You’ve seen the ads, you’ve heard the mantra. You know, in your heart, and without a doubt that Mike Huckabee is not an economic conservative.
At least, not in the way CfG’s Pat Toomey and Dick Armey want to define economic conservatism. And apparently, to hear Quinn Hillyer describe it, not the way Mark Levin, Rush Limbaugh, George Will, Phyllis Schlafly, Michael Reagan, Jed Babbin, Rich Lowry, Jonah Goldberg, Kathryn Lopez, Fred Barnes, Charles Krauthammer, Peggy Noonan, Ann Coulter, Bob Novak, Bob Dole, Laura Ingraham, David Limbaugh, Donald Lambro, Thomas Sowell, John Fund, the Wall Street Journal, Pete Wehner, David Frum, Deroy Murdock, Paul Mirengoff, John Hinderaker, Frank Gaffney, and quite a large number of bloggers want to define economic conservatism either.
In fact, to hear Fred Thompson say it, Huckabee is just a pro-life liberal.
Huckabee’s critics who charge that he is not an economic conservative with regards to his record in Arkansas are right, at least by their own shallow definition.
Here are some of the things in Huckabee’s gubernatorial record that the Club for Growth deems at odds with economic conservatism and to his discredit as a candidate for president:
-Increasing motor fuel taxes to help facilitate a voter-approved bond debt of a billion dollars to repair our crumbled interstate highways.
-Three increases in the sales tax combining to amount to 1.5 cents, to address court-ordered school reforms, meet general budget needs and enhance conservation and recreation.
-Confronted by an initiated act would have repealed sales taxes on groceries at state and local levels and not replaced the money, bankrupting cities and counties, Huckabee joined the rest of the government establishment in warning of the doom and persuading the voters to say no.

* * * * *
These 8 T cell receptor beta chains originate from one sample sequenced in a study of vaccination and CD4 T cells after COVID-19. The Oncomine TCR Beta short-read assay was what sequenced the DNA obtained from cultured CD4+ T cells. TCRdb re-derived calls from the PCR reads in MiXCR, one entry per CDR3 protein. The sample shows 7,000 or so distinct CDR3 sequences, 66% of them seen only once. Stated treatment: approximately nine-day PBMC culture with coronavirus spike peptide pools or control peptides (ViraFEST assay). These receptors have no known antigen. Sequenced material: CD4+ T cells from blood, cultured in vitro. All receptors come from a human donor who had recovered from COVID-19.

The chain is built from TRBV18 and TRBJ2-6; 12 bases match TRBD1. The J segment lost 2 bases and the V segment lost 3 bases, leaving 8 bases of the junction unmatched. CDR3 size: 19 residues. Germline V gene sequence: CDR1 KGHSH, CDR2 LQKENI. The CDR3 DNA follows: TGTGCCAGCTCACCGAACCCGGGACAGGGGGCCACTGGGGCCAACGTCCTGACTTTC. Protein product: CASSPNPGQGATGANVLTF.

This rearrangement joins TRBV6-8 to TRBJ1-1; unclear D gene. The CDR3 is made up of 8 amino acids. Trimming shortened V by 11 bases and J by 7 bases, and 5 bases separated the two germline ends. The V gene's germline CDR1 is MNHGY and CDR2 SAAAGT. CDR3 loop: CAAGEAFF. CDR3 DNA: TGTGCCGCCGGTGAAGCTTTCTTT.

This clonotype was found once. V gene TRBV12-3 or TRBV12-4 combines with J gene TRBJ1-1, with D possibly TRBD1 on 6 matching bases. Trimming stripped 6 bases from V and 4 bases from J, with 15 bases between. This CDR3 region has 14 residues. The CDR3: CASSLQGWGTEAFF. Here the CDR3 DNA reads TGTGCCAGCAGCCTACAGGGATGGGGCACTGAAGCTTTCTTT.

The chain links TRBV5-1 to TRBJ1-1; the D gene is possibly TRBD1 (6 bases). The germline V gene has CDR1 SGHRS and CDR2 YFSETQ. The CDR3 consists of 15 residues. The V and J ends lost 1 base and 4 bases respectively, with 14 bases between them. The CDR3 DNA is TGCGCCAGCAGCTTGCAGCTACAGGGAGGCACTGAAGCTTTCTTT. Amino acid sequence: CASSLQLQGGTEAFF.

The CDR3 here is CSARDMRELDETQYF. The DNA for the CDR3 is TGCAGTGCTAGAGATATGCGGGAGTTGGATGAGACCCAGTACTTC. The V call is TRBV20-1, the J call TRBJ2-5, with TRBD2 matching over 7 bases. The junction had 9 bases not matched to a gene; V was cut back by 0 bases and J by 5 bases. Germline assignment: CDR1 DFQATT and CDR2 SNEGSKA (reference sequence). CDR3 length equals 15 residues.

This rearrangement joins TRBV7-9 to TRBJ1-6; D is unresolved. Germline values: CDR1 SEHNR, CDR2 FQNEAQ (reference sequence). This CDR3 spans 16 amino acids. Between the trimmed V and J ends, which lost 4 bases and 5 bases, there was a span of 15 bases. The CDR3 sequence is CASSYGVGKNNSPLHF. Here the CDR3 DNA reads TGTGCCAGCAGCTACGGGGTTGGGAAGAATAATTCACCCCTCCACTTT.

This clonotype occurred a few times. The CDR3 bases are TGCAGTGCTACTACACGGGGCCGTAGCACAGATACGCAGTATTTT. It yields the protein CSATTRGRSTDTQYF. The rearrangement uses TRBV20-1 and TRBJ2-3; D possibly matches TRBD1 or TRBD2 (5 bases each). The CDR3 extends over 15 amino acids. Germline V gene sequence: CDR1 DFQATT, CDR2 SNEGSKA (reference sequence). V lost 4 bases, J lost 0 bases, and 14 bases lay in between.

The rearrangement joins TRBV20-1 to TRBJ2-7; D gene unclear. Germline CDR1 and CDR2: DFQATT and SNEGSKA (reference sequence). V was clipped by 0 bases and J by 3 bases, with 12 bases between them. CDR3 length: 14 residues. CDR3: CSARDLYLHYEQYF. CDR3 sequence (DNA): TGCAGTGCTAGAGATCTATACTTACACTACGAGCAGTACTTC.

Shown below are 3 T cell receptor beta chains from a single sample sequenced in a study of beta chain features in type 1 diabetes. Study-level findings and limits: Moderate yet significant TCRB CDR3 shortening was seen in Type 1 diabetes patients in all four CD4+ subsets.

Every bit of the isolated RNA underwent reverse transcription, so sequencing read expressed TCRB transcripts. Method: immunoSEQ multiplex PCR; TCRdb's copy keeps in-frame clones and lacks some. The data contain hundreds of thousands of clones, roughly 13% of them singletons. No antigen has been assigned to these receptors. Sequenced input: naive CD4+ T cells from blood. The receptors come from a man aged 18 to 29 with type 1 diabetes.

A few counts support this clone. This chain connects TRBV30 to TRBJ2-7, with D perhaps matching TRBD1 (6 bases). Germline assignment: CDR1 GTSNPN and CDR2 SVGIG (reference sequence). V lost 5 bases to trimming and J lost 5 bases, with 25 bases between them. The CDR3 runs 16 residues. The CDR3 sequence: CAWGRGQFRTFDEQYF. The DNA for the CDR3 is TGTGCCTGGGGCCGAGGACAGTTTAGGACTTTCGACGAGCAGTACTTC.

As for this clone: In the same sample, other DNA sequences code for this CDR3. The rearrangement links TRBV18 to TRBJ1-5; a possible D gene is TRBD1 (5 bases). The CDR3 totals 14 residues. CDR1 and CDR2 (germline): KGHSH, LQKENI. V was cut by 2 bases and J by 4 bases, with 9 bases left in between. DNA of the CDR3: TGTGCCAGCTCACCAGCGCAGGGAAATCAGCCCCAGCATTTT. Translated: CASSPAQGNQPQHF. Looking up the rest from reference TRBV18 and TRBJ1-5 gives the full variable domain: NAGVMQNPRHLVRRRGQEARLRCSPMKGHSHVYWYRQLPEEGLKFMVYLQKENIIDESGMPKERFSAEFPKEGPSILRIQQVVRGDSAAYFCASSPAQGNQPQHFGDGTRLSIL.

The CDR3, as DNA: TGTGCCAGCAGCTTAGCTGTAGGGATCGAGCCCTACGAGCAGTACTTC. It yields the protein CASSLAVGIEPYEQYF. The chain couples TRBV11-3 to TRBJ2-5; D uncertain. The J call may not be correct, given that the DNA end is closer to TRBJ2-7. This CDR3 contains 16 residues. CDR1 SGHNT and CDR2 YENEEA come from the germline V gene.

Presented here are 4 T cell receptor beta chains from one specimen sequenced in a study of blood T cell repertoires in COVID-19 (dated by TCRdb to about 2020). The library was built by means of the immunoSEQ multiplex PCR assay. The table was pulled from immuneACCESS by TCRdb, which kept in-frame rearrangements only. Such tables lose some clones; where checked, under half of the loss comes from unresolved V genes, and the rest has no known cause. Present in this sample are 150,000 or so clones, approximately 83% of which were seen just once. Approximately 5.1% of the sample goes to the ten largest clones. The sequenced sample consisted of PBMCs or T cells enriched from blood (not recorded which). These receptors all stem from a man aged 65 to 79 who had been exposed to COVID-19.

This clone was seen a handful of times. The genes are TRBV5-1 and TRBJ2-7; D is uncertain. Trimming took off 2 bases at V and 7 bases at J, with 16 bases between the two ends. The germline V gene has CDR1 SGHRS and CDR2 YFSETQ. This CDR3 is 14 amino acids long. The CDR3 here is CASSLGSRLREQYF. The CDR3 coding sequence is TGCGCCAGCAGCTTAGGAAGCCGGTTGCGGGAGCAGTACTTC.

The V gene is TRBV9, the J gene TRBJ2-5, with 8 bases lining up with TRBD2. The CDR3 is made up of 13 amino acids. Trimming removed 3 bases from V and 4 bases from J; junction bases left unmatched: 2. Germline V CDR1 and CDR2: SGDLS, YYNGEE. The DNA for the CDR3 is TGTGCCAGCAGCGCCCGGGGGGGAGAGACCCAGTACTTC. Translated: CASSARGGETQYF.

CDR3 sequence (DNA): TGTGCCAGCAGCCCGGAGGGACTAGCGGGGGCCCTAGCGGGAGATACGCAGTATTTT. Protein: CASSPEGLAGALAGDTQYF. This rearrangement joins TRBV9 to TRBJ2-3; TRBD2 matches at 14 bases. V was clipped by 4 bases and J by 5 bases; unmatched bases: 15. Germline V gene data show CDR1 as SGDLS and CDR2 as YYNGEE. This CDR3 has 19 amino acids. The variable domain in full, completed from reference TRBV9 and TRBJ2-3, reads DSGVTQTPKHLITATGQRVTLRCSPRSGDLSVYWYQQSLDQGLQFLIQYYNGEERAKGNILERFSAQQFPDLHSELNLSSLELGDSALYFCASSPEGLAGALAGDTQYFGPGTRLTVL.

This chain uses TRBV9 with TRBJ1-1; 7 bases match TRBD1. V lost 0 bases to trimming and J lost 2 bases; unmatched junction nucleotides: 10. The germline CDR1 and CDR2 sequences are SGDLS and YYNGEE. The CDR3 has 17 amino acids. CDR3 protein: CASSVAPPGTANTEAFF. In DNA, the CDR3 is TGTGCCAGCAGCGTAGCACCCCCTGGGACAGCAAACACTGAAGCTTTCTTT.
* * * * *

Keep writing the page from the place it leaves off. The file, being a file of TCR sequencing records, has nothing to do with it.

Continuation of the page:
-Huckabee passively accepted some of that, backed into a bit of it and wholly embraced some. He openly resisted higher taxes at times, even typically grandstanding inanely at one point by setting up a spoofing Tax Me More Fund for people to send in their voluntary taxes.
In the end, though, state government grew by a larger percentage under him than Bill Clinton.
That’s not a bad thing. But the Club for Growth is positively salivating at the prospect of being able to tell Republicans that Huckabee is a more of a tax-and-spender than Clinton. source
Arkansas highways, deemed “worst in the nation” are better. Arkansas schools have improved. Arkansas children have health insurance. Arkansas prisons, while not up to Gitmo standards, are holding the bad guys. Huck left office with a budget surplus of close to a billion dollars, and approval ratings in the 60′s.
The quip that I often hear on the Rightosphere is that “Huckabee could have vetoed those tax increases.”
Sure. Most everyone knows by now that the Arkansas Legisture is governed by a Democrat majority. What most people do not know is that it takes only a simple majority to override a Governor’s veto – not the 2/3 majority required in most every other state. So, yes, Huckabee could have vetoed every single veto-proof spending bill that the Legislature sent him. Huckabee chose instead to govern as an economic pragmatist, and the people of Arkansas are the beneficiaries.
If Arkansas issues such as good highways, good schools, and healthy children, are a problem for Toomey and the Club for Growth, I am not surprised. Their march toward irrelevance continues unabated.
Dick Armey should know better. Quinn Hillyer has no excuse, he does know better. The remainder of the list of probably took the carefully framed CfG talking points on good faith.
But, if they did know these things, and they still disagree with the Tenth Amendment principles of responsible state governance, then they can go jump in the lake.
Filed under: club for growth, conservatism, Election 2008, Huckabee, News and politics | Tagged: Ann Coulter, Bob Dole, Bob Novak, Charles Krauthammer, club for growth, conservatism, David Frum, David Limbaugh, Deroy Murdock, Donald Lambro, Election 2008, Frank Gaffney, Fred Barnes, George Will, Huckabee, Jed Babbin, John Fund, John Hinderaker, Jonah Goldberg, Kathryn Lopez, Laura Ingraham, Mark Levin, Michael Reagan, News and politics, Pat Toomey, Paul Mirengoff, Peggy Noonan, Pete Wehner, Phyllis Schlafly, Quinn Hillyer, Rich Lowry, Rush Limbaugh, the Wall Street Journal, Thomas Sowell | 53 Comments »